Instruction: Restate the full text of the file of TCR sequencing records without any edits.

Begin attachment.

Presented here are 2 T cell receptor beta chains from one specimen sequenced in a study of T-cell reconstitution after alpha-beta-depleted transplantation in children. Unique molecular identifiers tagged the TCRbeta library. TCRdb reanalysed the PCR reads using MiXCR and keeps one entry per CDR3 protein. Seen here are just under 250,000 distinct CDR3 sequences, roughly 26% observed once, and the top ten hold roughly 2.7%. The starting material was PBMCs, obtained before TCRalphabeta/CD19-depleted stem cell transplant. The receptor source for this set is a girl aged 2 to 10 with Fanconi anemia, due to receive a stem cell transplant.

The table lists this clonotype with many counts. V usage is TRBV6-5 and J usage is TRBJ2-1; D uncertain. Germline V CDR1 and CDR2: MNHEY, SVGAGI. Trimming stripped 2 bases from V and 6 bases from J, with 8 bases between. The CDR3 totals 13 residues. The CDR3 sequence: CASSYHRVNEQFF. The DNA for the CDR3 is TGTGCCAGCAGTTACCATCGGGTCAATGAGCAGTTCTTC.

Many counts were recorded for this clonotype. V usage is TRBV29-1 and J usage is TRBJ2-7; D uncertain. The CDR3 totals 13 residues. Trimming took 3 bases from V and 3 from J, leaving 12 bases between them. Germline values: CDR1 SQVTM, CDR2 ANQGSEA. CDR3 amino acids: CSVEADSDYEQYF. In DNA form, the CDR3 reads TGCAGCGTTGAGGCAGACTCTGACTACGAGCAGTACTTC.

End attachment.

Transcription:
Presented here are 2 T cell receptor beta chains from one specimen sequenced in a study of T-cell reconstitution after alpha-beta-depleted transplantation in children. Unique molecular identifiers tagged the TCRbeta library. TCRdb reanalysed the PCR reads using MiXCR and keeps one entry per CDR3 protein. Seen here are just under 250,000 distinct CDR3 sequences, roughly 26% observed once, and the top ten hold roughly 2.7%. The starting material was PBMCs, obtained before TCRalphabeta/CD19-depleted stem cell transplant. The receptor source for this set is a girl aged 2 to 10 with Fanconi anemia, due to receive a stem cell transplant.

The table lists this clonotype with many counts. V usage is TRBV6-5 and J usage is TRBJ2-1; D uncertain. Germline V CDR1 and CDR2: MNHEY, SVGAGI. Trimming stripped 2 bases from V and 6 bases from J, with 8 bases between. The CDR3 totals 13 residues. The CDR3 sequence: CASSYHRVNEQFF. The DNA for the CDR3 is TGTGCCAGCAGTTACCATCGGGTCAATGAGCAGTTCTTC.

Many counts were recorded for this clonotype. V usage is TRBV29-1 and J usage is TRBJ2-7; D uncertain. The CDR3 totals 13 residues. Trimming took 3 bases from V and 3 from J, leaving 12 bases between them. Germline values: CDR1 SQVTM, CDR2 ANQGSEA. CDR3 amino acids: CSVEADSDYEQYF. In DNA form, the CDR3 reads TGCAGCGTTGAGGCAGACTCTGACTACGAGCAGTACTTC.